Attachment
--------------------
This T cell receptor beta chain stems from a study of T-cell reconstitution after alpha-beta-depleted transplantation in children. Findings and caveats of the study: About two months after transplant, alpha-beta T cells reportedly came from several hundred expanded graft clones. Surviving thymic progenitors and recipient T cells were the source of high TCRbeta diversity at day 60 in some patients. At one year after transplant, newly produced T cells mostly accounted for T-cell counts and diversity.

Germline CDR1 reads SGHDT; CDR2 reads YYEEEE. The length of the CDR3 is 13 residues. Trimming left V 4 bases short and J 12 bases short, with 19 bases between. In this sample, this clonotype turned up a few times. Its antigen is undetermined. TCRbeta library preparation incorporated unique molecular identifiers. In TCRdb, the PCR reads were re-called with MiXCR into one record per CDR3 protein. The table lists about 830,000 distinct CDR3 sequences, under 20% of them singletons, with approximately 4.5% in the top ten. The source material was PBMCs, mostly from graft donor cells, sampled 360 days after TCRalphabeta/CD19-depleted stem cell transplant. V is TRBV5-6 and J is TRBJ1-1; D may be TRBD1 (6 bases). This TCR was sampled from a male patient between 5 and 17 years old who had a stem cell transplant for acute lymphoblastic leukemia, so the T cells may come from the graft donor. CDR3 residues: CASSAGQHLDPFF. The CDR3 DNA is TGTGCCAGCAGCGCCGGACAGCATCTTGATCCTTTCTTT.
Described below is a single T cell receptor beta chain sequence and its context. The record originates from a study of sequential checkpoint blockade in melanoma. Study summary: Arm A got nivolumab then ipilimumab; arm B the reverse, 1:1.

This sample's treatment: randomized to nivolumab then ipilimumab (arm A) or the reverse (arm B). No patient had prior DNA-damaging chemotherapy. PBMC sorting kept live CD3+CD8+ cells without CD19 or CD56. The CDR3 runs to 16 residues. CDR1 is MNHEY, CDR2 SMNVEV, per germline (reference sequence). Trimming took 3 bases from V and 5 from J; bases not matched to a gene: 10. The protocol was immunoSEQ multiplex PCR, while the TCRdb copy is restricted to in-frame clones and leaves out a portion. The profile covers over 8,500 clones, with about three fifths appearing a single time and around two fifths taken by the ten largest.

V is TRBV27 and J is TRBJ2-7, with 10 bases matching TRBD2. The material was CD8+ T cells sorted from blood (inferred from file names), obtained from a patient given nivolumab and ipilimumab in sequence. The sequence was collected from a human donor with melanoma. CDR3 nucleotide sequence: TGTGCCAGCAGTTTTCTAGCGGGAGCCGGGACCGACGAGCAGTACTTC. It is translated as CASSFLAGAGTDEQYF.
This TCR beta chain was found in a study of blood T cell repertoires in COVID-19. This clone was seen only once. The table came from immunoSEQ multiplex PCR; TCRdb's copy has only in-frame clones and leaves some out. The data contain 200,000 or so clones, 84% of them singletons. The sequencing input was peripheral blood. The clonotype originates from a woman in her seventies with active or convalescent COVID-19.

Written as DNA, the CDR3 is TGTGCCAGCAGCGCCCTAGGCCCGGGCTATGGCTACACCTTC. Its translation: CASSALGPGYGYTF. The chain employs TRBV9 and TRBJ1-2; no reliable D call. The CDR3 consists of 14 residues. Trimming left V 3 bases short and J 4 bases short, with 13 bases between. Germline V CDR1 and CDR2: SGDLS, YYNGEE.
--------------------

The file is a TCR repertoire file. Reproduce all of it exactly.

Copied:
This T cell receptor beta chain stems from a study of T-cell reconstitution after alpha-beta-depleted transplantation in children. Findings and caveats of the study: About two months after transplant, alpha-beta T cells reportedly came from several hundred expanded graft clones. Surviving thymic progenitors and recipient T cells were the source of high TCRbeta diversity at day 60 in some patients. At one year after transplant, newly produced T cells mostly accounted for T-cell counts and diversity.

Germline CDR1 reads SGHDT; CDR2 reads YYEEEE. The length of the CDR3 is 13 residues. Trimming left V 4 bases short and J 12 bases short, with 19 bases between. In this sample, this clonotype turned up a few times. Its antigen is undetermined. TCRbeta library preparation incorporated unique molecular identifiers. In TCRdb, the PCR reads were re-called with MiXCR into one record per CDR3 protein. The table lists about 830,000 distinct CDR3 sequences, under 20% of them singletons, with approximately 4.5% in the top ten. The source material was PBMCs, mostly from graft donor cells, sampled 360 days after TCRalphabeta/CD19-depleted stem cell transplant. V is TRBV5-6 and J is TRBJ1-1; D may be TRBD1 (6 bases). This TCR was sampled from a male patient between 5 and 17 years old who had a stem cell transplant for acute lymphoblastic leukemia, so the T cells may come from the graft donor. CDR3 residues: CASSAGQHLDPFF. The CDR3 DNA is TGTGCCAGCAGCGCCGGACAGCATCTTGATCCTTTCTTT.
Described below is a single T cell receptor beta chain sequence and its context. The record originates from a study of sequential checkpoint blockade in melanoma. Study summary: Arm A got nivolumab then ipilimumab; arm B the reverse, 1:1.

This sample's treatment: randomized to nivolumab then ipilimumab (arm A) or the reverse (arm B). No patient had prior DNA-damaging chemotherapy. PBMC sorting kept live CD3+CD8+ cells without CD19 or CD56. The CDR3 runs to 16 residues. CDR1 is MNHEY, CDR2 SMNVEV, per germline (reference sequence). Trimming took 3 bases from V and 5 from J; bases not matched to a gene: 10. The protocol was immunoSEQ multiplex PCR, while the TCRdb copy is restricted to in-frame clones and leaves out a portion. The profile covers over 8,500 clones, with about three fifths appearing a single time and around two fifths taken by the ten largest.

V is TRBV27 and J is TRBJ2-7, with 10 bases matching TRBD2. The material was CD8+ T cells sorted from blood (inferred from file names), obtained from a patient given nivolumab and ipilimumab in sequence. The sequence was collected from a human donor with melanoma. CDR3 nucleotide sequence: TGTGCCAGCAGTTTTCTAGCGGGAGCCGGGACCGACGAGCAGTACTTC. It is translated as CASSFLAGAGTDEQYF.
This TCR beta chain was found in a study of blood T cell repertoires in COVID-19. This clone was seen only once. The table came from immunoSEQ multiplex PCR; TCRdb's copy has only in-frame clones and leaves some out. The data contain 200,000 or so clones, 84% of them singletons. The sequencing input was peripheral blood. The clonotype originates from a woman in her seventies with active or convalescent COVID-19.

Written as DNA, the CDR3 is TGTGCCAGCAGCGCCCTAGGCCCGGGCTATGGCTACACCTTC. Its translation: CASSALGPGYGYTF. The chain employs TRBV9 and TRBJ1-2; no reliable D call. The CDR3 consists of 14 residues. Trimming left V 3 bases short and J 4 bases short, with 13 bases between. Germline V CDR1 and CDR2: SGDLS, YYNGEE.